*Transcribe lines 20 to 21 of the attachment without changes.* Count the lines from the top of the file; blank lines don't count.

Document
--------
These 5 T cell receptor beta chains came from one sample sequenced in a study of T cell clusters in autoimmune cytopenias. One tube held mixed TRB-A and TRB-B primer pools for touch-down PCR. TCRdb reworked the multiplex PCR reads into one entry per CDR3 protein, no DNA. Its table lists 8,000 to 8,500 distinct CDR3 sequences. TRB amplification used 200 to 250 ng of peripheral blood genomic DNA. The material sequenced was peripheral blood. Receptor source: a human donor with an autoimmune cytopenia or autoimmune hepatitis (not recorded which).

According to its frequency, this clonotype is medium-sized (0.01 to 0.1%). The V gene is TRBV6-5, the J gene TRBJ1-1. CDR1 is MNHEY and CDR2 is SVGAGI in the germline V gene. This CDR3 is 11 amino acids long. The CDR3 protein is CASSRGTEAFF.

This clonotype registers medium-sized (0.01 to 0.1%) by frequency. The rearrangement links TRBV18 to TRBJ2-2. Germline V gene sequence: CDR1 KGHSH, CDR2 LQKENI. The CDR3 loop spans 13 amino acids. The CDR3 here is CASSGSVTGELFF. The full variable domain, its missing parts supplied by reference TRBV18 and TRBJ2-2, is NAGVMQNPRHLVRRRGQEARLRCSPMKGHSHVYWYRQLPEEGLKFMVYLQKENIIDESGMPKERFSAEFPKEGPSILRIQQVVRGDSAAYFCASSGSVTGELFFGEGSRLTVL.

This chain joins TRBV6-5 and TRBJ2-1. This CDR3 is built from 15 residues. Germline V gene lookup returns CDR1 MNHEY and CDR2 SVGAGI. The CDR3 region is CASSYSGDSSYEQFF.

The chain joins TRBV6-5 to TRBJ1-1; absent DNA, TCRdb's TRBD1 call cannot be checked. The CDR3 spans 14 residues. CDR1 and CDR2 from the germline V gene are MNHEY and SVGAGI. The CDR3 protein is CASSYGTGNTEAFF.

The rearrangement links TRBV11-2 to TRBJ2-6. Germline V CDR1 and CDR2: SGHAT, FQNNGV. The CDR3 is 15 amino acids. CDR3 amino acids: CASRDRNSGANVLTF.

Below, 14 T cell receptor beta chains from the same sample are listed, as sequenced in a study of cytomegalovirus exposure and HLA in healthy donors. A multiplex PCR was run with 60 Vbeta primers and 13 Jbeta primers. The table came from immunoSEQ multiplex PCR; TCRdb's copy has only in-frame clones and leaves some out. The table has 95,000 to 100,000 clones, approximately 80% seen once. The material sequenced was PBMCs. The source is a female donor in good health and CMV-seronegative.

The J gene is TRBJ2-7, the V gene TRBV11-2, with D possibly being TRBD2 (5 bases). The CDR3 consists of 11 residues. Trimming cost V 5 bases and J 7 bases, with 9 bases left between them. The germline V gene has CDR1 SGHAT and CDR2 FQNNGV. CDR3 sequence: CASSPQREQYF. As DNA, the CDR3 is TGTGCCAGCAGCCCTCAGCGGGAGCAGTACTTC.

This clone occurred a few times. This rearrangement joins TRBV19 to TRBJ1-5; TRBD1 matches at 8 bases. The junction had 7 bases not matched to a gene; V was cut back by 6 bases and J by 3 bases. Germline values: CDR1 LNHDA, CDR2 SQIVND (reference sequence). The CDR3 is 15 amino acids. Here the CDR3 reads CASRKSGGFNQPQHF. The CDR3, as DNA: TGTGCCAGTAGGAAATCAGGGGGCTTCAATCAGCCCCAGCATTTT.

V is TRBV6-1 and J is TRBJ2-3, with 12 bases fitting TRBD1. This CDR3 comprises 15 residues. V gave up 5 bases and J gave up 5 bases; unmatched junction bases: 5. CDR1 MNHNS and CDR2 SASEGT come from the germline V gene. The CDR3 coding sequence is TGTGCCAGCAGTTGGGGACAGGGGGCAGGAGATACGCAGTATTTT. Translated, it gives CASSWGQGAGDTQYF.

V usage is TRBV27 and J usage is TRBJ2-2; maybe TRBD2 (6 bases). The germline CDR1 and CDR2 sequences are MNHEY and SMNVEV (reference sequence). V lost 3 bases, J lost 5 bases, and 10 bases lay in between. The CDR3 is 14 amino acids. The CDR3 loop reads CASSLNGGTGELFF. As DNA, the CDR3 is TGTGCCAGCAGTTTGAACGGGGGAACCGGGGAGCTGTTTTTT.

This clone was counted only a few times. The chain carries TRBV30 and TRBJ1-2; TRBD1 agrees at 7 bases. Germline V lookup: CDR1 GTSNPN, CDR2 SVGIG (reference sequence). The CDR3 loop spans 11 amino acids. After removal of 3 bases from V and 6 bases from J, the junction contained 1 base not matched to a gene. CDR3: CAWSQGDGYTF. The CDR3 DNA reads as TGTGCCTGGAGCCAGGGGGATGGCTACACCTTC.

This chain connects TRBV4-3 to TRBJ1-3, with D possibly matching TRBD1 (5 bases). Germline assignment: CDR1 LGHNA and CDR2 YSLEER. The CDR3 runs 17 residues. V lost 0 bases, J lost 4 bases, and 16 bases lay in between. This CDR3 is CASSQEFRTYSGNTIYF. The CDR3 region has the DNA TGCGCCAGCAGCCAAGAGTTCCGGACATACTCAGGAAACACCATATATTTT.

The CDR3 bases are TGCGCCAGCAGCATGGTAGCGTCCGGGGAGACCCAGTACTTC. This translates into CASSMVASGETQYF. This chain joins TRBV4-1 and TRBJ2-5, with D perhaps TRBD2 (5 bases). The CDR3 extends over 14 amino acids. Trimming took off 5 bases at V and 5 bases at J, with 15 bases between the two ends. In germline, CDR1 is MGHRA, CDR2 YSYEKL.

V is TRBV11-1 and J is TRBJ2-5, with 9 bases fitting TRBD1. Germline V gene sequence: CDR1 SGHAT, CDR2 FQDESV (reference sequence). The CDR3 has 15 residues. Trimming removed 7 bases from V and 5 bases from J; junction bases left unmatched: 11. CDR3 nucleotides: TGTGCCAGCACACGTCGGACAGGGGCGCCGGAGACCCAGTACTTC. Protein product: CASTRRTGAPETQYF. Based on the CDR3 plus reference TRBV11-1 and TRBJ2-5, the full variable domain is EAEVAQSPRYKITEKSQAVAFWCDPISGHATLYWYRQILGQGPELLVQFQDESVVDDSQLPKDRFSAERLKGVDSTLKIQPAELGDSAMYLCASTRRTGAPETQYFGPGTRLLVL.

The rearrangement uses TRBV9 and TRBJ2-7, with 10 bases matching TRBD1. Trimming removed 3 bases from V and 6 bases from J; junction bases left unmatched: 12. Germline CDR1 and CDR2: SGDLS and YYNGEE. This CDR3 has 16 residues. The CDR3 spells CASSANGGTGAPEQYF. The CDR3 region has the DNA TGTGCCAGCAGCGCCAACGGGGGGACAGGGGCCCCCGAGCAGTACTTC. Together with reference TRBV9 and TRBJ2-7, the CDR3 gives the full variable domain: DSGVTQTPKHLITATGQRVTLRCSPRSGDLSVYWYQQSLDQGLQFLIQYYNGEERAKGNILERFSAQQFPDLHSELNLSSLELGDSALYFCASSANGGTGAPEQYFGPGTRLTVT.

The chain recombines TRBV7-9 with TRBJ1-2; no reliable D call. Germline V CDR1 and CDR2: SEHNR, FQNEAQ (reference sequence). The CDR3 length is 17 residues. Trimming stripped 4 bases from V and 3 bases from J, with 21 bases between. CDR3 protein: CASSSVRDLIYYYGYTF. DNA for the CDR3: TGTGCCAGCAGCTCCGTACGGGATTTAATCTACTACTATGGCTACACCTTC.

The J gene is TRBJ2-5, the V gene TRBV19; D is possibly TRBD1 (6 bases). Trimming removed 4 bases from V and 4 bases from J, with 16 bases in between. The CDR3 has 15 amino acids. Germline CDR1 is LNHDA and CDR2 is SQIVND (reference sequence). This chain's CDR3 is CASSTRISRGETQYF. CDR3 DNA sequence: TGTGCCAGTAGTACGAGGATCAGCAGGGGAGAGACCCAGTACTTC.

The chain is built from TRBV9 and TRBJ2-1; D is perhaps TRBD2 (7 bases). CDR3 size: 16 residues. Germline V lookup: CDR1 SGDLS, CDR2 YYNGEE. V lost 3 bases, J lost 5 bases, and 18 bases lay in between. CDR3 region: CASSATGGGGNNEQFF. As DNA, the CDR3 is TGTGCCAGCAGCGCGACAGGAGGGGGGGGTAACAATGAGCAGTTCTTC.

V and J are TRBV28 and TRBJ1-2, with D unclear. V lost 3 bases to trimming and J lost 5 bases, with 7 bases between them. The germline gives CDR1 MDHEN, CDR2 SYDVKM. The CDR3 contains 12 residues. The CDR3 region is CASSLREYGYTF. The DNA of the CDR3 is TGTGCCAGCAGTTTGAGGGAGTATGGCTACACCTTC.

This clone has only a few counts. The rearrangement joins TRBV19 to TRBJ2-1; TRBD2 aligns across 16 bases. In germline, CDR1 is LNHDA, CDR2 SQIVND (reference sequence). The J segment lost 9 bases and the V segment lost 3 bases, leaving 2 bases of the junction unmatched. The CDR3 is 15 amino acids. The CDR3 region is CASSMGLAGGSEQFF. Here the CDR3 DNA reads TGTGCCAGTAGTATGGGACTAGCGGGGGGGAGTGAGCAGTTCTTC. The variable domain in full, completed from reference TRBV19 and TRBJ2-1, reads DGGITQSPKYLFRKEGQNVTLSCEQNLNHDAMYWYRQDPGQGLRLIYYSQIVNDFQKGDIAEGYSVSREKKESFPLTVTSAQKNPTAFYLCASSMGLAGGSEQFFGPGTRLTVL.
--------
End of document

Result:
V and J are TRBV28 and TRBJ1-2, with D unclear. V lost 3 bases to trimming and J lost 5 bases, with 7 bases between them. The germline gives CDR1 MDHEN, CDR2 SYDVKM. The CDR3 contains 12 residues. The CDR3 region is CASSLREYGYTF. The DNA of the CDR3 is TGTGCCAGCAGTTTGAGGGAGTATGGCTACACCTTC.

This clone has only a few counts. The rearrangement joins TRBV19 to TRBJ2-1; TRBD2 aligns across 16 bases. In germline, CDR1 is LNHDA, CDR2 SQIVND (reference sequence). The J segment lost 9 bases and the V segment lost 3 bases, leaving 2 bases of the junction unmatched. The CDR3 is 15 amino acids. The CDR3 region is CASSMGLAGGSEQFF. Here the CDR3 DNA reads TGTGCCAGTAGTATGGGACTAGCGGGGGGGAGTGAGCAGTTCTTC. The variable domain in full, completed from reference TRBV19 and TRBJ2-1, reads DGGITQSPKYLFRKEGQNVTLSCEQNLNHDAMYWYRQDPGQGLRLIYYSQIVNDFQKGDIAEGYSVSREKKESFPLTVTSAQKNPTAFYLCASSMGLAGGSEQFFGPGTRLTVL.